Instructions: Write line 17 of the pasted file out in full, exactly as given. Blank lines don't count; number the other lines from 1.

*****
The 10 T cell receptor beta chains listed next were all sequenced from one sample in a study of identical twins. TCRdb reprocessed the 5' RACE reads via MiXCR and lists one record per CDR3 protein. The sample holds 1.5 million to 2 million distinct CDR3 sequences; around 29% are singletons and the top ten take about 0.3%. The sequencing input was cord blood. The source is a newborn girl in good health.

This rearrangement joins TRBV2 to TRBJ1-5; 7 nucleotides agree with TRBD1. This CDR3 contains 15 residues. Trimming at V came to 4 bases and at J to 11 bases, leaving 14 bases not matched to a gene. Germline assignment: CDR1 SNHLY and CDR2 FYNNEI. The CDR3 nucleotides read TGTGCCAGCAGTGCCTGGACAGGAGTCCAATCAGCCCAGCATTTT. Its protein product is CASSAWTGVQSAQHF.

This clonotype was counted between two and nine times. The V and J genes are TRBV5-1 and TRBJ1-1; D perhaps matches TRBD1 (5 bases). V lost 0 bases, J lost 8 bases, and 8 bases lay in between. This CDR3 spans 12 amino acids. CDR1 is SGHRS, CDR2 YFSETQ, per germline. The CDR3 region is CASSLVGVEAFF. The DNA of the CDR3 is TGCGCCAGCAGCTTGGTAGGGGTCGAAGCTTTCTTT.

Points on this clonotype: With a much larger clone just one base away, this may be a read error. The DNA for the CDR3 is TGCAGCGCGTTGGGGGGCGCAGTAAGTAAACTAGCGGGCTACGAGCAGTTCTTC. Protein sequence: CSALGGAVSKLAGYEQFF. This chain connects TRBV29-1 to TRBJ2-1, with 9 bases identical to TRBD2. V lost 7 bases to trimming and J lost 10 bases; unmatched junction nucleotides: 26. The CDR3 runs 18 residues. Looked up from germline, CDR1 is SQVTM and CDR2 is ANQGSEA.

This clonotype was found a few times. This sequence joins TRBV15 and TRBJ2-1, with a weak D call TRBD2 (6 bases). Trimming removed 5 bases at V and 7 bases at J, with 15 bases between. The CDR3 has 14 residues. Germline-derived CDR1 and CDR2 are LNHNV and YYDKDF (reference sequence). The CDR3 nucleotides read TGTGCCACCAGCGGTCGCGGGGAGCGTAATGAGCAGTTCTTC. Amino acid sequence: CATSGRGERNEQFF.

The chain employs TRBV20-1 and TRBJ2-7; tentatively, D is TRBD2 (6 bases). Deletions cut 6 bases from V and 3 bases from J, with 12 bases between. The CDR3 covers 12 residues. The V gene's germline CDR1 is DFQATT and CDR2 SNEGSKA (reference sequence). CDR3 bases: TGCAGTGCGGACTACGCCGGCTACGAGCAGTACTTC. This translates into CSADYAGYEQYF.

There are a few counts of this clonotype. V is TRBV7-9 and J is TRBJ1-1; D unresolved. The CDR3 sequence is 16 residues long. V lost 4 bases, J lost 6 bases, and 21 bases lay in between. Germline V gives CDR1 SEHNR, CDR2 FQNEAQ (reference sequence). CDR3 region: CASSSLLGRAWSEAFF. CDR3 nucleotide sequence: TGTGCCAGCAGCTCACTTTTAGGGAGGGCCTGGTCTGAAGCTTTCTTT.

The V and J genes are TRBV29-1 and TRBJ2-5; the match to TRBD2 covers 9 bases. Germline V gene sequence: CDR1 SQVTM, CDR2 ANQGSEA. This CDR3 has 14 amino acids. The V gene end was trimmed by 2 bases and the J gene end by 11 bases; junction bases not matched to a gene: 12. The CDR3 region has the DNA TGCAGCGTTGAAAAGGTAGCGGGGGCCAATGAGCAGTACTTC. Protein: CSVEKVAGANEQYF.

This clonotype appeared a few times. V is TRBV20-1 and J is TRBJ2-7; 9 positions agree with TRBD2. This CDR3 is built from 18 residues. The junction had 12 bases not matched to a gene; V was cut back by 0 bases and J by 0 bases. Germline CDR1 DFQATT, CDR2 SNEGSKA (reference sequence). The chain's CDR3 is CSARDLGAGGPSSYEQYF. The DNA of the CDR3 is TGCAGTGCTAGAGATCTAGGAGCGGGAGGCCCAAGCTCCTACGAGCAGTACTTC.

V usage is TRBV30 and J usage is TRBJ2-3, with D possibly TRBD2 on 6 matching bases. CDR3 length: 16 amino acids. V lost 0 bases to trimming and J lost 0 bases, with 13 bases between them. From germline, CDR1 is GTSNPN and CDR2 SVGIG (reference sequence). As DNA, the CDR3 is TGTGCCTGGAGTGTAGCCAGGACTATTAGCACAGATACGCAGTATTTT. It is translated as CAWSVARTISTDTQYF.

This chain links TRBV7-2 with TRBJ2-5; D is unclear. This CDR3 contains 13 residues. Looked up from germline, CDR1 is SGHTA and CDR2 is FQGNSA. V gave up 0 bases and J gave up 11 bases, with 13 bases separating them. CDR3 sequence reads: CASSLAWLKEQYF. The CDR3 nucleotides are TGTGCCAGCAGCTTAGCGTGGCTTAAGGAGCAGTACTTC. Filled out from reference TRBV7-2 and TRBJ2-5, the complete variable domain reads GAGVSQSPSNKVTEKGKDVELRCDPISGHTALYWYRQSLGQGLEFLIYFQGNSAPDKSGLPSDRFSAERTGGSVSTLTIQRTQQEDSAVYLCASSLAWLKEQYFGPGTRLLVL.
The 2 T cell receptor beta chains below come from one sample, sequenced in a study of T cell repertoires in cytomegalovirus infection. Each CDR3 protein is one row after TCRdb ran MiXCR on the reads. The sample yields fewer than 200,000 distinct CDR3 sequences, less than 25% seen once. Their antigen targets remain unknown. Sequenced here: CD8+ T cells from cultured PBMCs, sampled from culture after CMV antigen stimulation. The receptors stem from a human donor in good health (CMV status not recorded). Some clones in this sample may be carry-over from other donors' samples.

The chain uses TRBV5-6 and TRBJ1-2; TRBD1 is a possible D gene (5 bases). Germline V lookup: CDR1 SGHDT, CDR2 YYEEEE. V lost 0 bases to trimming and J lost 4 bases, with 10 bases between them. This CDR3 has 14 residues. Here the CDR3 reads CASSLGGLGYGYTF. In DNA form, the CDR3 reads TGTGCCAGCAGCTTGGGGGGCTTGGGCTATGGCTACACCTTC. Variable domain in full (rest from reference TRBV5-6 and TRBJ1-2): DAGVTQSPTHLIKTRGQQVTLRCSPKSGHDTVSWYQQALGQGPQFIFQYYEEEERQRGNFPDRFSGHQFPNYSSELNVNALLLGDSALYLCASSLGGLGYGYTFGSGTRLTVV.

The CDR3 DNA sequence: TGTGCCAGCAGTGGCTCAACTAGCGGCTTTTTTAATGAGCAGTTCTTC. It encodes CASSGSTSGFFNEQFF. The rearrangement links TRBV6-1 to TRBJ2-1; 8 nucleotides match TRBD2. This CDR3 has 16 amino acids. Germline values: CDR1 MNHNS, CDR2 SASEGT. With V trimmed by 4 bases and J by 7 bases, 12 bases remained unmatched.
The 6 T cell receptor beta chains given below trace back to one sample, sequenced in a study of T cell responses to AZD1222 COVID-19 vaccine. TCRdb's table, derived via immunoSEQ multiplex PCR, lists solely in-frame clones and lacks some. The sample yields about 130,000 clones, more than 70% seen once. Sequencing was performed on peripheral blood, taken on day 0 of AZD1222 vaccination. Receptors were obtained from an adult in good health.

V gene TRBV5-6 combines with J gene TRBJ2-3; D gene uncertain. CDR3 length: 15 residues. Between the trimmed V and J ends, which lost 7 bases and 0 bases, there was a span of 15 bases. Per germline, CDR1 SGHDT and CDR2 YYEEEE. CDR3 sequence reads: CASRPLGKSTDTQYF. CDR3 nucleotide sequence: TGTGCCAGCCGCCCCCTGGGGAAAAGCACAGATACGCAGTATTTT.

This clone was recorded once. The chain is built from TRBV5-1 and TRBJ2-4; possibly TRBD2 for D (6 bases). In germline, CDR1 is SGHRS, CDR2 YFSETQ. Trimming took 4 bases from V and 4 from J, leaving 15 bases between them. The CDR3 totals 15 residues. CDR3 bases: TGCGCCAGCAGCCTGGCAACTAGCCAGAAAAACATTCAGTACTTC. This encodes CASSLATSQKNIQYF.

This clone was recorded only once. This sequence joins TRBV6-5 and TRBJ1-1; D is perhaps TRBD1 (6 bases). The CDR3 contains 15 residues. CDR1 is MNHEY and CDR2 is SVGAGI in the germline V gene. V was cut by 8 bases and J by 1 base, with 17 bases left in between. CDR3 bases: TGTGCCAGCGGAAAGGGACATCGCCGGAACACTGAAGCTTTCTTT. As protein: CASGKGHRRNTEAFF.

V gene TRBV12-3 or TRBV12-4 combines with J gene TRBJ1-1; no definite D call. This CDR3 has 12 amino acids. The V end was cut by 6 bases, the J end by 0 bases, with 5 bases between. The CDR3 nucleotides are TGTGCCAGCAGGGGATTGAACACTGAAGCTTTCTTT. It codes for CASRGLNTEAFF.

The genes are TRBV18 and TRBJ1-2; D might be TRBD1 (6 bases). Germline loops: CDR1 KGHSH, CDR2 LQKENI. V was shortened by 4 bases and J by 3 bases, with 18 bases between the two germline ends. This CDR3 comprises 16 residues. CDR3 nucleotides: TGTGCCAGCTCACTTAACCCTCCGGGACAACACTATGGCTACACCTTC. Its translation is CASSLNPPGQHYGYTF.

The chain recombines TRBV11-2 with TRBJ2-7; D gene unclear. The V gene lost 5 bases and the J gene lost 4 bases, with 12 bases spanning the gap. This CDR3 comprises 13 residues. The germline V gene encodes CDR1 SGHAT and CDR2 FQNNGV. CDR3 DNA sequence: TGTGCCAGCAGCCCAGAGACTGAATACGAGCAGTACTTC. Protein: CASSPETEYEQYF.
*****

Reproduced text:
This clone was recorded once. The chain is built from TRBV5-1 and TRBJ2-4; possibly TRBD2 for D (6 bases). In germline, CDR1 is SGHRS, CDR2 YFSETQ. Trimming took 4 bases from V and 4 from J, leaving 15 bases between them. The CDR3 totals 15 residues. CDR3 bases: TGCGCCAGCAGCCTGGCAACTAGCCAGAAAAACATTCAGTACTTC. This encodes CASSLATSQKNIQYF.